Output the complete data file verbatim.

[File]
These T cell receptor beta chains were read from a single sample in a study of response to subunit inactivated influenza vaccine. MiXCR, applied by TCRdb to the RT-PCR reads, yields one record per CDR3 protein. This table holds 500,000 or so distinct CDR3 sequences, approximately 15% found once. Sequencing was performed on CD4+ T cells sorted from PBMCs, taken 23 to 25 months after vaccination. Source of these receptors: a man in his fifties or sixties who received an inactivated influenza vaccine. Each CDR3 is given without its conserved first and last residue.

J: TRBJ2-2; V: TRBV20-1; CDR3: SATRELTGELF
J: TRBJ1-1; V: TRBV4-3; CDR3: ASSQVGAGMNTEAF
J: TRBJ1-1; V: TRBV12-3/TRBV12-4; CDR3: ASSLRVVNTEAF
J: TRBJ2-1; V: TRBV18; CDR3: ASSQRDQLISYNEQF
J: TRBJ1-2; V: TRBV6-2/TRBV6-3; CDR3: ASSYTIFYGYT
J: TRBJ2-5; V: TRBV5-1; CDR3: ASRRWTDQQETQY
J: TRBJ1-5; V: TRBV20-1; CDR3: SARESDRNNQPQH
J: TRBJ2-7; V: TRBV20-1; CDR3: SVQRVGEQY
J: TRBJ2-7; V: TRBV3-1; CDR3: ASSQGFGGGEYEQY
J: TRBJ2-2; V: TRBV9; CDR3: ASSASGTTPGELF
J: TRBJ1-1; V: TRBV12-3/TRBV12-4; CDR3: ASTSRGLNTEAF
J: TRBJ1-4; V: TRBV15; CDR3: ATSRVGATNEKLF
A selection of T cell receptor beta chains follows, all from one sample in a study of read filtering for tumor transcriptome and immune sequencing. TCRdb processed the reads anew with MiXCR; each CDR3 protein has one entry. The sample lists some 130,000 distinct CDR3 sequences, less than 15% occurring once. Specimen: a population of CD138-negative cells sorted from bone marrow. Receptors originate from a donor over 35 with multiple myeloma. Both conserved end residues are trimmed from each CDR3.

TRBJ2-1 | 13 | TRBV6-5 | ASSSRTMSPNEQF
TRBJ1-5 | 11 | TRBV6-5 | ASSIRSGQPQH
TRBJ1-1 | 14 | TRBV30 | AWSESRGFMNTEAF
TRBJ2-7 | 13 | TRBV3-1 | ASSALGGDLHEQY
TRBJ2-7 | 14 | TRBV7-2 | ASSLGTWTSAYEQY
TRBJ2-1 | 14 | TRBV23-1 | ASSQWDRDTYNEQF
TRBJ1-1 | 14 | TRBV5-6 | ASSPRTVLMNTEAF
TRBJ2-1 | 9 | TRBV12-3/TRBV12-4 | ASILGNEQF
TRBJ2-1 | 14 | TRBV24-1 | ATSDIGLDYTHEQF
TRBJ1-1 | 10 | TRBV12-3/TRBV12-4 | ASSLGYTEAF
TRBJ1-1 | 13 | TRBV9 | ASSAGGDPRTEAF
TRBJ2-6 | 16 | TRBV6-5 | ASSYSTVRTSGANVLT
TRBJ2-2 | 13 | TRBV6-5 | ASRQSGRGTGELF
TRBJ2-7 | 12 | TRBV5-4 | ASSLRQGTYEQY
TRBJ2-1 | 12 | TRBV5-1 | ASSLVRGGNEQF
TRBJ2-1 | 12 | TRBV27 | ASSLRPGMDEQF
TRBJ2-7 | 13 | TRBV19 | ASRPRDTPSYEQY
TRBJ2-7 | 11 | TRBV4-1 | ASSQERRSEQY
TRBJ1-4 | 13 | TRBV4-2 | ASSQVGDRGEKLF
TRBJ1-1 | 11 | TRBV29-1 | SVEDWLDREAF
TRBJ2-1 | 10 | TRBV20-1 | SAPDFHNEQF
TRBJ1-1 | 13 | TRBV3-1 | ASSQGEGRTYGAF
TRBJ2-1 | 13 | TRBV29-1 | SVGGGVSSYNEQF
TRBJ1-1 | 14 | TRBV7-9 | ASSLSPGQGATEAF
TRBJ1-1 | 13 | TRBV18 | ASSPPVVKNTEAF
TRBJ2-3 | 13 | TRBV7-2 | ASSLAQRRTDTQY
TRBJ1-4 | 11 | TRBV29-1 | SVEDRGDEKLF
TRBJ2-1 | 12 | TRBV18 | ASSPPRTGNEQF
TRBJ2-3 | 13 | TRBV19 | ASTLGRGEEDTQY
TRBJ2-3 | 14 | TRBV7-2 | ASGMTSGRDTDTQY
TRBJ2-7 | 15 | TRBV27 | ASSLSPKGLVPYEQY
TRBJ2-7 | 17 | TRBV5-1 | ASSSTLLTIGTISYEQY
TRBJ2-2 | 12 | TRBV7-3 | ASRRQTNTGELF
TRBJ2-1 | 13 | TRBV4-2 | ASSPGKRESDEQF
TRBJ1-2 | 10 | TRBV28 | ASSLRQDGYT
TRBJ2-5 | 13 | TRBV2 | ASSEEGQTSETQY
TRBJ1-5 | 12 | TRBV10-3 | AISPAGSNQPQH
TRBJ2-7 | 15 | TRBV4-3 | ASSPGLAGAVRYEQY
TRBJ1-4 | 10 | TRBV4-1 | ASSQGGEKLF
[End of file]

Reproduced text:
These T cell receptor beta chains were read from a single sample in a study of response to subunit inactivated influenza vaccine. MiXCR, applied by TCRdb to the RT-PCR reads, yields one record per CDR3 protein. This table holds 500,000 or so distinct CDR3 sequences, approximately 15% found once. Sequencing was performed on CD4+ T cells sorted from PBMCs, taken 23 to 25 months after vaccination. Source of these receptors: a man in his fifties or sixties who received an inactivated influenza vaccine. Each CDR3 is given without its conserved first and last residue.

J: TRBJ2-2; V: TRBV20-1; CDR3: SATRELTGELF
J: TRBJ1-1; V: TRBV4-3; CDR3: ASSQVGAGMNTEAF
J: TRBJ1-1; V: TRBV12-3/TRBV12-4; CDR3: ASSLRVVNTEAF
J: TRBJ2-1; V: TRBV18; CDR3: ASSQRDQLISYNEQF
J: TRBJ1-2; V: TRBV6-2/TRBV6-3; CDR3: ASSYTIFYGYT
J: TRBJ2-5; V: TRBV5-1; CDR3: ASRRWTDQQETQY
J: TRBJ1-5; V: TRBV20-1; CDR3: SARESDRNNQPQH
J: TRBJ2-7; V: TRBV20-1; CDR3: SVQRVGEQY
J: TRBJ2-7; V: TRBV3-1; CDR3: ASSQGFGGGEYEQY
J: TRBJ2-2; V: TRBV9; CDR3: ASSASGTTPGELF
J: TRBJ1-1; V: TRBV12-3/TRBV12-4; CDR3: ASTSRGLNTEAF
J: TRBJ1-4; V: TRBV15; CDR3: ATSRVGATNEKLF
A selection of T cell receptor beta chains follows, all from one sample in a study of read filtering for tumor transcriptome and immune sequencing. TCRdb processed the reads anew with MiXCR; each CDR3 protein has one entry. The sample lists some 130,000 distinct CDR3 sequences, less than 15% occurring once. Specimen: a population of CD138-negative cells sorted from bone marrow. Receptors originate from a donor over 35 with multiple myeloma. Both conserved end residues are trimmed from each CDR3.

TRBJ2-1 | 13 | TRBV6-5 | ASSSRTMSPNEQF
TRBJ1-5 | 11 | TRBV6-5 | ASSIRSGQPQH
TRBJ1-1 | 14 | TRBV30 | AWSESRGFMNTEAF
TRBJ2-7 | 13 | TRBV3-1 | ASSALGGDLHEQY
TRBJ2-7 | 14 | TRBV7-2 | ASSLGTWTSAYEQY
TRBJ2-1 | 14 | TRBV23-1 | ASSQWDRDTYNEQF
TRBJ1-1 | 14 | TRBV5-6 | ASSPRTVLMNTEAF
TRBJ2-1 | 9 | TRBV12-3/TRBV12-4 | ASILGNEQF
TRBJ2-1 | 14 | TRBV24-1 | ATSDIGLDYTHEQF
TRBJ1-1 | 10 | TRBV12-3/TRBV12-4 | ASSLGYTEAF
TRBJ1-1 | 13 | TRBV9 | ASSAGGDPRTEAF
TRBJ2-6 | 16 | TRBV6-5 | ASSYSTVRTSGANVLT
TRBJ2-2 | 13 | TRBV6-5 | ASRQSGRGTGELF
TRBJ2-7 | 12 | TRBV5-4 | ASSLRQGTYEQY
TRBJ2-1 | 12 | TRBV5-1 | ASSLVRGGNEQF
TRBJ2-1 | 12 | TRBV27 | ASSLRPGMDEQF
TRBJ2-7 | 13 | TRBV19 | ASRPRDTPSYEQY
TRBJ2-7 | 11 | TRBV4-1 | ASSQERRSEQY
TRBJ1-4 | 13 | TRBV4-2 | ASSQVGDRGEKLF
TRBJ1-1 | 11 | TRBV29-1 | SVEDWLDREAF
TRBJ2-1 | 10 | TRBV20-1 | SAPDFHNEQF
TRBJ1-1 | 13 | TRBV3-1 | ASSQGEGRTYGAF
TRBJ2-1 | 13 | TRBV29-1 | SVGGGVSSYNEQF
TRBJ1-1 | 14 | TRBV7-9 | ASSLSPGQGATEAF
TRBJ1-1 | 13 | TRBV18 | ASSPPVVKNTEAF
TRBJ2-3 | 13 | TRBV7-2 | ASSLAQRRTDTQY
TRBJ1-4 | 11 | TRBV29-1 | SVEDRGDEKLF
TRBJ2-1 | 12 | TRBV18 | ASSPPRTGNEQF
TRBJ2-3 | 13 | TRBV19 | ASTLGRGEEDTQY
TRBJ2-3 | 14 | TRBV7-2 | ASGMTSGRDTDTQY
TRBJ2-7 | 15 | TRBV27 | ASSLSPKGLVPYEQY
TRBJ2-7 | 17 | TRBV5-1 | ASSSTLLTIGTISYEQY
TRBJ2-2 | 12 | TRBV7-3 | ASRRQTNTGELF
TRBJ2-1 | 13 | TRBV4-2 | ASSPGKRESDEQF
TRBJ1-2 | 10 | TRBV28 | ASSLRQDGYT
TRBJ2-5 | 13 | TRBV2 | ASSEEGQTSETQY
TRBJ1-5 | 12 | TRBV10-3 | AISPAGSNQPQH
TRBJ2-7 | 15 | TRBV4-3 | ASSPGLAGAVRYEQY
TRBJ1-4 | 10 | TRBV4-1 | ASSQGGEKLF